Enigma 1303: Lucky numbers
8 August 2014
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From New Scientist #2461, 21st August 2004
Alex and his big sister Monica were using a new method to work out their lucky numbers. First they chose at random a number from 1 to 26 and assigned that value to the letter A. They then valued each of the remaining letters B to Z, with a number relating to its position in the alphabet. For example, if A had been given the value 10, then B would be 11, C would be 12, and so on through to Q=26, R=1 … Z=9.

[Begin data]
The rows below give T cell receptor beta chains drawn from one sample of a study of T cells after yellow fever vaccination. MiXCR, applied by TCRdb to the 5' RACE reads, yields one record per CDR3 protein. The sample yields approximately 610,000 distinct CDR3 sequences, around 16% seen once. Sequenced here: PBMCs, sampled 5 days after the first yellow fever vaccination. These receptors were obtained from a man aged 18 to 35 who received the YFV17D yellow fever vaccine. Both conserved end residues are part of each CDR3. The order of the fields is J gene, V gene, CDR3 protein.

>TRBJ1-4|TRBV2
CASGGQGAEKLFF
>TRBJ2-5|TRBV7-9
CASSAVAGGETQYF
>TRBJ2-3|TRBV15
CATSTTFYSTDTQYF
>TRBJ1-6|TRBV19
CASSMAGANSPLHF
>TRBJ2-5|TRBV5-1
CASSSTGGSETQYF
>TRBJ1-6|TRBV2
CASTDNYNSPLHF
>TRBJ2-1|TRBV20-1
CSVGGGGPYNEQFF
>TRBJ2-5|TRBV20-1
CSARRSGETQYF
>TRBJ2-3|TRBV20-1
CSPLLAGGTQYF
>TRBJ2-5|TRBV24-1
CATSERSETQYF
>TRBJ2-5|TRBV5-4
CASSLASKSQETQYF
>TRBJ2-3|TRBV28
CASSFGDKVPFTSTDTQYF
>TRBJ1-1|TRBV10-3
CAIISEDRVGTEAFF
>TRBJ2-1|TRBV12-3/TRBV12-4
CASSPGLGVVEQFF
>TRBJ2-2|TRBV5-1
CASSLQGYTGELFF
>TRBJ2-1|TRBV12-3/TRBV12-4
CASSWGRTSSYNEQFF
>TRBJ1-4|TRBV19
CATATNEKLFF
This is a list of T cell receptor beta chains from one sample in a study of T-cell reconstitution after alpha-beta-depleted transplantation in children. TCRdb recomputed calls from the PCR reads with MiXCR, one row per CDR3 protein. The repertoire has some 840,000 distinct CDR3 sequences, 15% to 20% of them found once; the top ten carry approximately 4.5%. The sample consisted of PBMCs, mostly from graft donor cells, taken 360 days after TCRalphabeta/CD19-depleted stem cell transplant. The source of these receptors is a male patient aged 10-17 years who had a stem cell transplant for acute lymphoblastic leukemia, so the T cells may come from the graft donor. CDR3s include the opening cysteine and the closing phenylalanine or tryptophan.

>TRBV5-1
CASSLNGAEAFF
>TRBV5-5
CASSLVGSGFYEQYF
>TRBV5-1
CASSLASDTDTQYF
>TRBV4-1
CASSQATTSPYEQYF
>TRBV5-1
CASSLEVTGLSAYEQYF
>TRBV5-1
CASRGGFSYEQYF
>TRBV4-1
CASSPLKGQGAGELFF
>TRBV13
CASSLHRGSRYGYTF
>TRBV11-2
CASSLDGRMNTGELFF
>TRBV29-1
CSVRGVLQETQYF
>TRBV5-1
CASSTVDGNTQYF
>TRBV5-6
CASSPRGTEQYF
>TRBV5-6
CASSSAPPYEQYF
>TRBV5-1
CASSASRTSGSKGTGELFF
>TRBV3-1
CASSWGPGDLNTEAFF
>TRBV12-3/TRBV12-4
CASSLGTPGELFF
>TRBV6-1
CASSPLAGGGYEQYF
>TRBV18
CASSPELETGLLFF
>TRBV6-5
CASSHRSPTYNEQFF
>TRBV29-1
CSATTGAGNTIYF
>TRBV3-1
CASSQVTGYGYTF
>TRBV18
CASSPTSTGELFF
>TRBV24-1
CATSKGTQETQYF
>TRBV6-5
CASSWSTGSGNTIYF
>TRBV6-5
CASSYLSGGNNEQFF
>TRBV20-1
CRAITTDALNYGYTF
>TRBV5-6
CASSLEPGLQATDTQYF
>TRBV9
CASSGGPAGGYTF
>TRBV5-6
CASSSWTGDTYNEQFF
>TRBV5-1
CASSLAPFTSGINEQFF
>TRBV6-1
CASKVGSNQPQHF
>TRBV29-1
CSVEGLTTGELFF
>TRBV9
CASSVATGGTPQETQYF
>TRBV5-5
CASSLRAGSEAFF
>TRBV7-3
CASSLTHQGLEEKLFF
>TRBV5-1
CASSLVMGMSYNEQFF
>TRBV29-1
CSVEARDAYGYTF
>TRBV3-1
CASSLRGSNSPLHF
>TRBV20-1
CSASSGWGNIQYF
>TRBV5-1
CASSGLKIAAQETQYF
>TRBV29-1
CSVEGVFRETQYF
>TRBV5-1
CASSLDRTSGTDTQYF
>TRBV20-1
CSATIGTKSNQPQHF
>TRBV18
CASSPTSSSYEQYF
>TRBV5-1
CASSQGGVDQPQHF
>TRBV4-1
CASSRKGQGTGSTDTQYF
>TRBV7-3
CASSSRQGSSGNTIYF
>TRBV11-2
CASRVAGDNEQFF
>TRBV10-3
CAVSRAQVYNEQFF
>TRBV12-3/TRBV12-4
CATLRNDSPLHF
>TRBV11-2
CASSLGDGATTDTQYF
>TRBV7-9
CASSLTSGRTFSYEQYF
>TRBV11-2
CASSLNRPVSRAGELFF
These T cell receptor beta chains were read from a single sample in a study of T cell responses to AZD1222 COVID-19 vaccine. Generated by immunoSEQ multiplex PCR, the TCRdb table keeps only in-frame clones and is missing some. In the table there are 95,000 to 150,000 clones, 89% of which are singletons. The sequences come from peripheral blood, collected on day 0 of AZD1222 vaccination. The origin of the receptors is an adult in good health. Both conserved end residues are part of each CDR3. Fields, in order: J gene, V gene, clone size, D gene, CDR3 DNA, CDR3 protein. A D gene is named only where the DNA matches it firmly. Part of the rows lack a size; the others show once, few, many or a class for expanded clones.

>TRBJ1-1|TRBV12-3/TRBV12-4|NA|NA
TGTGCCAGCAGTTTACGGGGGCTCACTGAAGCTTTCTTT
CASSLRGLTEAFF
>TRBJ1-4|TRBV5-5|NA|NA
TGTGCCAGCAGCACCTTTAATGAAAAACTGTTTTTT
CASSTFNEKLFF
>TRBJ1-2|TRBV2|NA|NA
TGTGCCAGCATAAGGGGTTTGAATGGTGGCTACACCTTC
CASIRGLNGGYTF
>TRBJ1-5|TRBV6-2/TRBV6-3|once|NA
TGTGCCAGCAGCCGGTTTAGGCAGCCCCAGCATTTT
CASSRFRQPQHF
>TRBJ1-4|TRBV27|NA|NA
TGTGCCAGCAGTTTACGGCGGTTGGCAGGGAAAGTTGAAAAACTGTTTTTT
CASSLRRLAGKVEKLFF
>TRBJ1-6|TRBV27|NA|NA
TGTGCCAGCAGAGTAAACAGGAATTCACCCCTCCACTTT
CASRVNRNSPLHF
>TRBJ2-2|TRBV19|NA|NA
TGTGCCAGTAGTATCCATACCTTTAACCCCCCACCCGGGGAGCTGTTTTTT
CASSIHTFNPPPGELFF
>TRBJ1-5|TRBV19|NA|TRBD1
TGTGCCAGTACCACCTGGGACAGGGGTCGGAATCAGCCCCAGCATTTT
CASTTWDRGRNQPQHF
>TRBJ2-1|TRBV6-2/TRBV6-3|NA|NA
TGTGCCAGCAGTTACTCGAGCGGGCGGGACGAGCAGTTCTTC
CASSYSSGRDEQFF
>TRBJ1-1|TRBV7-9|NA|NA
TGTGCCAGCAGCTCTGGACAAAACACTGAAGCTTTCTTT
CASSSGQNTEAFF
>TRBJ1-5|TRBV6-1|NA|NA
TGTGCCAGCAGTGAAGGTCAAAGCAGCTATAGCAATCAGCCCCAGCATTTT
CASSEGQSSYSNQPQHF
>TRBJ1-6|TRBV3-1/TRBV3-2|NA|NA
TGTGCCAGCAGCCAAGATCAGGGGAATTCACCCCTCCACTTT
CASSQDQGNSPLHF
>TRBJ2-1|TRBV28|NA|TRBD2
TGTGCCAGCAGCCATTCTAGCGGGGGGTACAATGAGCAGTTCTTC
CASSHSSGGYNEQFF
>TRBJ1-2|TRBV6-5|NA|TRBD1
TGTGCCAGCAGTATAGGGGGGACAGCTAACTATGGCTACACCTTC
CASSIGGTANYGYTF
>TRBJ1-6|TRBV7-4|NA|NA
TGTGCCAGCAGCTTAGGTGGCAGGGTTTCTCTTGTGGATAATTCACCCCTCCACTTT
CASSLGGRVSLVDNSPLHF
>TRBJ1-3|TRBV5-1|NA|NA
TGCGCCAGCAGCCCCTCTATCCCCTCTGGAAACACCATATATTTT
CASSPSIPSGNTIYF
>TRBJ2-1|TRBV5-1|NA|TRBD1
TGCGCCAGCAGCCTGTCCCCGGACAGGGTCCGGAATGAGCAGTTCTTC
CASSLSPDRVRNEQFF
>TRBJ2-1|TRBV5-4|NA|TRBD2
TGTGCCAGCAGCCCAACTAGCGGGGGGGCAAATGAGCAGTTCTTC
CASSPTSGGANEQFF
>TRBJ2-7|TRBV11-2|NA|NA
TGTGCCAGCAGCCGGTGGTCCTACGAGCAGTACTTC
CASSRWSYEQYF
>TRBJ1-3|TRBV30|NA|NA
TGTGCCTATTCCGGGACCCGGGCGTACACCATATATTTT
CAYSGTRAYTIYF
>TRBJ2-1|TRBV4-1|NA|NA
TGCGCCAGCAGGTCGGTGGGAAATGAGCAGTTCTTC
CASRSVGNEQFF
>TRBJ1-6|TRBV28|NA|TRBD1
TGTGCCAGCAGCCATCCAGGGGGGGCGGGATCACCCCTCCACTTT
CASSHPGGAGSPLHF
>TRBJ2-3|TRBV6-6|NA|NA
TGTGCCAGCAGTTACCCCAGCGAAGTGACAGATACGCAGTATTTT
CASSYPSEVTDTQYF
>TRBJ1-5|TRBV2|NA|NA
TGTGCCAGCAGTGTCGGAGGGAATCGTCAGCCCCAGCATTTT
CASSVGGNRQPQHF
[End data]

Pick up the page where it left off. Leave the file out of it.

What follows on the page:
With this exercise complete, they added up the totals for their respective names to find their lucky numbers. Alex was delighted, because (A+L+E+X) was bigger than (M+O+N+I+C+A). And they were both pleased to find that when the two lucky numbers were added together they made a perfect square.
What was the original value chosen for A?